In January, Portland Community Design Thinkers gathered to examine how mobile devices and apps are designed to hijack our attention in ways that are not aligned with users’ best interests but, rather, mainly with the interests of advertisers. In that session, we explored how “engagement,” the chief currency of Silicon Valley, has become inextricably linked with the hidden design practices that prioritize user time on platform above all other considerations.
Managing our own ability to ignore these digital distractions is difficult enough; but it becomes vastly more difficult when we must do so for our children as well, who are growing up in a world in which these device mediate nearly every aspect of their social, psychological (and, increasingly, their educational) lives. How do parents and families take back control of their homes -- and their children's futures -- from the Silicon Valley tech giants whose primary concern is maximizing "time on platform" and delivering users' eyeballs to advertisers? There is so much at stake. Cyber bullying, inappropriate texts, social anxiety, depression, ubiquitous porn, and screen addictions are just a few of the issues that might affect our children.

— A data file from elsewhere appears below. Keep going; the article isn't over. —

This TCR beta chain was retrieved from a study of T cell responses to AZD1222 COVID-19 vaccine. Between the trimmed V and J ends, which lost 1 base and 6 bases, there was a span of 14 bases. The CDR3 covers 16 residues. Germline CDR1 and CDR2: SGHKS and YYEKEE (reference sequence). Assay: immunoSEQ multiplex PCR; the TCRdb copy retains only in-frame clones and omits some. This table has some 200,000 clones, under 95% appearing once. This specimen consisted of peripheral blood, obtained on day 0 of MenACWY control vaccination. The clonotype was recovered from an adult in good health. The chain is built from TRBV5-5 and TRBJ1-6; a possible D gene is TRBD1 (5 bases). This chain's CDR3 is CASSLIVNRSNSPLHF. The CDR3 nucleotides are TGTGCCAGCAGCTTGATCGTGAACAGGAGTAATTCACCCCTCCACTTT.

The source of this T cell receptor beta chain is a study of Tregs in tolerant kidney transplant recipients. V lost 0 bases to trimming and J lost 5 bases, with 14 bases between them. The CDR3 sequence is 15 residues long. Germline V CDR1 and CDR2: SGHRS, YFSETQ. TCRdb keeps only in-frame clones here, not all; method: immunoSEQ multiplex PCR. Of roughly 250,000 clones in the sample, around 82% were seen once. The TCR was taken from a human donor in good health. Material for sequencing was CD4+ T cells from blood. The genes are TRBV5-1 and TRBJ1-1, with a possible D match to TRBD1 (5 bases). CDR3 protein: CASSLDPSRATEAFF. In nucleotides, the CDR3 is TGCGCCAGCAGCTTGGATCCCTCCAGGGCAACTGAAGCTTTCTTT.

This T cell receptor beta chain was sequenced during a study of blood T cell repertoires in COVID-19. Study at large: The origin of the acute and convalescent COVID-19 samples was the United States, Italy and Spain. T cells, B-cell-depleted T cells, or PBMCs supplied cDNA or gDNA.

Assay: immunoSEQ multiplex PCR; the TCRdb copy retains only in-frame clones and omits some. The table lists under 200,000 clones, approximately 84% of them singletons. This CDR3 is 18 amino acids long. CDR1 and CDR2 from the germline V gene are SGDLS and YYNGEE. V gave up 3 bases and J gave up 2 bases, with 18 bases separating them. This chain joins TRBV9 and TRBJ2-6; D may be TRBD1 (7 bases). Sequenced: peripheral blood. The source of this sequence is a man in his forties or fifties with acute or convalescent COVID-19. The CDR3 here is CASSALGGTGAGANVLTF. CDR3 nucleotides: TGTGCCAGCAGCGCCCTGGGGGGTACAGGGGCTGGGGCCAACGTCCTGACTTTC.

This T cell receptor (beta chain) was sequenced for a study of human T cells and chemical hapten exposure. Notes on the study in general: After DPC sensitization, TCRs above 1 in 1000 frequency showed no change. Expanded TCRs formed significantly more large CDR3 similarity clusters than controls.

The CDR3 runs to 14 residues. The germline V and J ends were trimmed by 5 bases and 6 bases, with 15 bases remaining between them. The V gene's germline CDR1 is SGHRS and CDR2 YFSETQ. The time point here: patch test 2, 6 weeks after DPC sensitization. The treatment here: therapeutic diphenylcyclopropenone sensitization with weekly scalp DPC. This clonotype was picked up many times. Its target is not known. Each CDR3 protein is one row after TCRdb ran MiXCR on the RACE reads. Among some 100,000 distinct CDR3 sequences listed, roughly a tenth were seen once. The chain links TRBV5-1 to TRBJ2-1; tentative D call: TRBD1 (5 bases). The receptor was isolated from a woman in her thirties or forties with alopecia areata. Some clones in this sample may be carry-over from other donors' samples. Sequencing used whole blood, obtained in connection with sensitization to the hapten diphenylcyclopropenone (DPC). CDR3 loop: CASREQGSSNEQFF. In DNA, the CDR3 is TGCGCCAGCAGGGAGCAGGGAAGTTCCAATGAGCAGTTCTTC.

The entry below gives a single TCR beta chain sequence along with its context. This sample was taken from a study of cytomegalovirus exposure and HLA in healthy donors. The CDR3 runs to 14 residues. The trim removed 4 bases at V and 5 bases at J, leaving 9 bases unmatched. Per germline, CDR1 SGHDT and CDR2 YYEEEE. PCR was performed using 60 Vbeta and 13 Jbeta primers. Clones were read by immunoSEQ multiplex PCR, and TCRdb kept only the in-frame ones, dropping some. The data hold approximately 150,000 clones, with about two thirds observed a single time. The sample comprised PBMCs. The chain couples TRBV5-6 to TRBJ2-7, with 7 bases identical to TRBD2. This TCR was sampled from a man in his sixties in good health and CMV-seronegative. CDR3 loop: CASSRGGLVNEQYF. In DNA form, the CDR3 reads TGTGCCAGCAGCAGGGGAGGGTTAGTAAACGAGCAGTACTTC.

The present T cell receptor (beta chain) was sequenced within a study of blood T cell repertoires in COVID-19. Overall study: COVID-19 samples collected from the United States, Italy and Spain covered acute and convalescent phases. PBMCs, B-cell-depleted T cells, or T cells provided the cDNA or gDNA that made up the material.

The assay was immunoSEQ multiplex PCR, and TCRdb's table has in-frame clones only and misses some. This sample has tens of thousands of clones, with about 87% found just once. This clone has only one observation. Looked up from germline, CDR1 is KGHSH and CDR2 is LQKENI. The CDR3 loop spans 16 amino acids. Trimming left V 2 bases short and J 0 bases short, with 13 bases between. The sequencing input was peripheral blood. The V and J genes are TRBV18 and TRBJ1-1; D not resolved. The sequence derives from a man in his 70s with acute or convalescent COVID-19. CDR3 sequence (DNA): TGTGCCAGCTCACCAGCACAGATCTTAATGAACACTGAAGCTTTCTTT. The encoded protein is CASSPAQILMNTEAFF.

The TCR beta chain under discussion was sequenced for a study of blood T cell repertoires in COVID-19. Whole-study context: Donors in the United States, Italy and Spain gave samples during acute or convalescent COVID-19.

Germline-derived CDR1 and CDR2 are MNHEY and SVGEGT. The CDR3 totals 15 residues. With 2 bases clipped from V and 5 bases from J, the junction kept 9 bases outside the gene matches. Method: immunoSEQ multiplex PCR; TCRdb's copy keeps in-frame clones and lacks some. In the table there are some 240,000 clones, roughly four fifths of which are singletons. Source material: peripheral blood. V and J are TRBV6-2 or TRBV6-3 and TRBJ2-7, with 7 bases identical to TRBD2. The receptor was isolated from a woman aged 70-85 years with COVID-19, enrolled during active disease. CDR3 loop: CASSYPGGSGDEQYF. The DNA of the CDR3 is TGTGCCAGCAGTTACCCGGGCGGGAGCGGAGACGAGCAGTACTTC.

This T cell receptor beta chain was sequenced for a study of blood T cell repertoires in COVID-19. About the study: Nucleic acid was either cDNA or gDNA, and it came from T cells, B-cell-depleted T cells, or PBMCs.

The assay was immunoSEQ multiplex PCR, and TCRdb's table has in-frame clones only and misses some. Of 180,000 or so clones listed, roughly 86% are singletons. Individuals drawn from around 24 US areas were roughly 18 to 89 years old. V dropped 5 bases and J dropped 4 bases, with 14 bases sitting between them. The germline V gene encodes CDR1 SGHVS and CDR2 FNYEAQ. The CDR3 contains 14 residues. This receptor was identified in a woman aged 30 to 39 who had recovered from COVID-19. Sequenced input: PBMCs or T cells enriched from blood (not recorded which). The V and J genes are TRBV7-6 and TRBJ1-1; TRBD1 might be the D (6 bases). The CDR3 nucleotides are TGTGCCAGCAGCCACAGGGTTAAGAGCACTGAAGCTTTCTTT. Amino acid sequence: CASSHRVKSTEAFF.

There are certainly benefits to using mobile devices. But how can parents and young children assure they remain the masters of these devices rather than servants to them? How do parents assure they are leading by example to create tech-healthy families?
On May 21, we'll reconvene to consider just these questions. We'll be joined by two Portland subject matter experts, both of whom provide counseling, workshops and proven strategies for parents to help children manage screen time and find balance in the digital age.
Richard Halpern is a Portland-based Parent Educator and Counselor, and the founder of Coach4Parents, providing workshops and parenting strategy sessions to help manage screen time, and to reduce screen dependence, for kids of all ages.
Andrea Davis and her husband, Tyler, are the parents of five kids. Together, they've created BetterScreenTime, a resource for any parent who believes screen time can be a positive experience and who wants to prepare their children for that privilege in the best way possible. It’s for the parent who knows screen time will never be perfect, but believes it can be better.
Join us on May 21 for an interactive discussion. As always, we'll have food and drink on hand from our sponsor, LUMA Institute, some door prize giveaways, and some networking and socializing time prior to and after the presentation.